The Period Of The Edo Era

2398 WordsDec 7, 201610 Pages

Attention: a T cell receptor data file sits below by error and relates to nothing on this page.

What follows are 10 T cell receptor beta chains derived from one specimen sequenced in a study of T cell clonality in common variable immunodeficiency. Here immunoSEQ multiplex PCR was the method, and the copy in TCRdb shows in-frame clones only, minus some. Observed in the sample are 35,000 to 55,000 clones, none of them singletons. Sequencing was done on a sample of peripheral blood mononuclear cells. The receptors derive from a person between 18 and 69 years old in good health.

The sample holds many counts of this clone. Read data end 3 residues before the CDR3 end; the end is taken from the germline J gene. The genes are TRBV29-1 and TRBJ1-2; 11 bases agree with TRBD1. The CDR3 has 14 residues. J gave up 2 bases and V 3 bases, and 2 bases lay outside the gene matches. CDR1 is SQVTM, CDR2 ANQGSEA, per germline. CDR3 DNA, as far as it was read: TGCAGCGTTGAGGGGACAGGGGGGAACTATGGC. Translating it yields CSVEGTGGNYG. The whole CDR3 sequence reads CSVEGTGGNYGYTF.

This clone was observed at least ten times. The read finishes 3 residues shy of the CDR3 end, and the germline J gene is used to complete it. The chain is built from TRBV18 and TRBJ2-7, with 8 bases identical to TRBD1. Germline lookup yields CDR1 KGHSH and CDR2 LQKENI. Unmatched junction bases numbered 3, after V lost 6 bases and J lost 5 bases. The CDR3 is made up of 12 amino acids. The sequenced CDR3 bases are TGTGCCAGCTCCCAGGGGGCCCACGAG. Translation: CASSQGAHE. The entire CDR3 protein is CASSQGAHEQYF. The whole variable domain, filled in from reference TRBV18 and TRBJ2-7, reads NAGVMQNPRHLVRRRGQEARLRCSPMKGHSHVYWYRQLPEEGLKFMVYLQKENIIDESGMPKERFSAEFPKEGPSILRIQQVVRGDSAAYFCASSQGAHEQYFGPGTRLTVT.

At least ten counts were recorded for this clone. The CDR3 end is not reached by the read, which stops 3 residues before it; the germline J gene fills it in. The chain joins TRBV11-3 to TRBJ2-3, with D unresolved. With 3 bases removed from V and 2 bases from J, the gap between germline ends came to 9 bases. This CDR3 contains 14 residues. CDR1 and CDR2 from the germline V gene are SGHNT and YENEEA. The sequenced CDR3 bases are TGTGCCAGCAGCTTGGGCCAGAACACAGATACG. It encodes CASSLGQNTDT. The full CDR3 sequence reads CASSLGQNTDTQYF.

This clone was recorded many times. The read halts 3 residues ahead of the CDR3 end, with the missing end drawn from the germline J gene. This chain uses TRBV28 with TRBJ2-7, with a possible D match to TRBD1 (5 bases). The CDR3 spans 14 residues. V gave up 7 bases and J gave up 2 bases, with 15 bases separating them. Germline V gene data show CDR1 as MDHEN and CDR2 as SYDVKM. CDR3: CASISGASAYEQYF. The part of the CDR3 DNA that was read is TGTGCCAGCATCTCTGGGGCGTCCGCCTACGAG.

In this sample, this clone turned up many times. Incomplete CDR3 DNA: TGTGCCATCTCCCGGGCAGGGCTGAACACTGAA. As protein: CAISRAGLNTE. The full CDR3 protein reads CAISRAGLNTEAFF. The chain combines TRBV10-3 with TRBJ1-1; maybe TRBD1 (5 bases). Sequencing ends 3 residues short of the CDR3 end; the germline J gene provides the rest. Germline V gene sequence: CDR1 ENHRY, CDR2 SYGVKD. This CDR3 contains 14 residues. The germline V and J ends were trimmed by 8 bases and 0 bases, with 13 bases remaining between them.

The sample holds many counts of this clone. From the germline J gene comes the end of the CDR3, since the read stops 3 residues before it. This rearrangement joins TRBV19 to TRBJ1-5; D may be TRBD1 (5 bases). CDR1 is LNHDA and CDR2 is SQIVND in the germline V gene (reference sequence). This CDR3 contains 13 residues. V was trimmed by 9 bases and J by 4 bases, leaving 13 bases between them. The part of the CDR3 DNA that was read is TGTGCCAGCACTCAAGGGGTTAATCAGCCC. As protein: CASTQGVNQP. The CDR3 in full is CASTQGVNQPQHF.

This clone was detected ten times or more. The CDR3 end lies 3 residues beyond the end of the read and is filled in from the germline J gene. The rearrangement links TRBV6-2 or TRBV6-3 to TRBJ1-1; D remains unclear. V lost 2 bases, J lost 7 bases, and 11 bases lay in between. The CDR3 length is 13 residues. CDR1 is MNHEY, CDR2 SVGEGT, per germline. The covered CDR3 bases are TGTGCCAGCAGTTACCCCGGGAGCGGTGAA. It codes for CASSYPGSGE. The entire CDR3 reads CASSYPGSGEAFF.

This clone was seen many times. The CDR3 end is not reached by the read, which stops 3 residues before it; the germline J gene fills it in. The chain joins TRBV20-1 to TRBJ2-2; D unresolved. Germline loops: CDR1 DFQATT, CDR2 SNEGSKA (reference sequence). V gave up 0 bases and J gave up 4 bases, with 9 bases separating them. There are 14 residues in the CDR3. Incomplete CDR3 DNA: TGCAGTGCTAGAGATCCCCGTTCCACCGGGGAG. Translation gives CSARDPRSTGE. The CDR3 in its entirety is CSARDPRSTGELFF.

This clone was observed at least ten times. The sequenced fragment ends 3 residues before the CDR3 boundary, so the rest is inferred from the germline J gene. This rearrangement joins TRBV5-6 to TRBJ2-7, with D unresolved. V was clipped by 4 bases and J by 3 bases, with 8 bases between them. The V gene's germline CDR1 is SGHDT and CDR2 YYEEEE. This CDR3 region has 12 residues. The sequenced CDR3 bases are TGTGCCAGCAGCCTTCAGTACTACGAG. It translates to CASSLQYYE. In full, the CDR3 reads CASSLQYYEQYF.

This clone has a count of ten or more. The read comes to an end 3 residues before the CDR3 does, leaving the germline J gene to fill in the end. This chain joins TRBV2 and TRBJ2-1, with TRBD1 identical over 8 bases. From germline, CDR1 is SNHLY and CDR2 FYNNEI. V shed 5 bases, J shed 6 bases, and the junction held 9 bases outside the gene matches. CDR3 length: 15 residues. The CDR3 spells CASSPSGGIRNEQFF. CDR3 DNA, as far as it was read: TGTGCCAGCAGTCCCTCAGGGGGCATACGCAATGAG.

During the Tokugawa era Noh continued to be an aristocratic art form supported by the shogun, the feudal aristocrats or daimyo, as well as several wealthy and more sophisticated commoners. While kabuki and joruri, popular to the middle class, focused on new and experimental entertainment, Noh strived to preserve its established high standards and historic authenticity and remained mostly unchanged throughout the era. To capture the essence of performances given by great masters, every detail in movements and positions is reproduced by others, generally resulting in an increasingly slow, ceremonial tempo. The fall of the Tokugawa shogunate in 1868 and the formation of a new government resulted in the end of financial support for Noh, and the entire field experienced major, financial crisis. Shortly after the Meiji Restoration, both the number of Noh performers and Noh stages greatly diminished for some time. The support from the imperial government was eventually regained due to Noh 's appeal to foreign diplomats. The companies that remained active throughout the Meiji era also significantly broadened Noh 's reach by catering to the public, performing at theatres in major cities such as Tokyo and Osaka. Spreading the knowledge about Noh and gathering knowledge from other types of drama. (Japan) In 1957 the Japanese Government designated nōgaku as an Important Intangible Cultural Property, which affords a degree of legal protection to the tradition as well as its most
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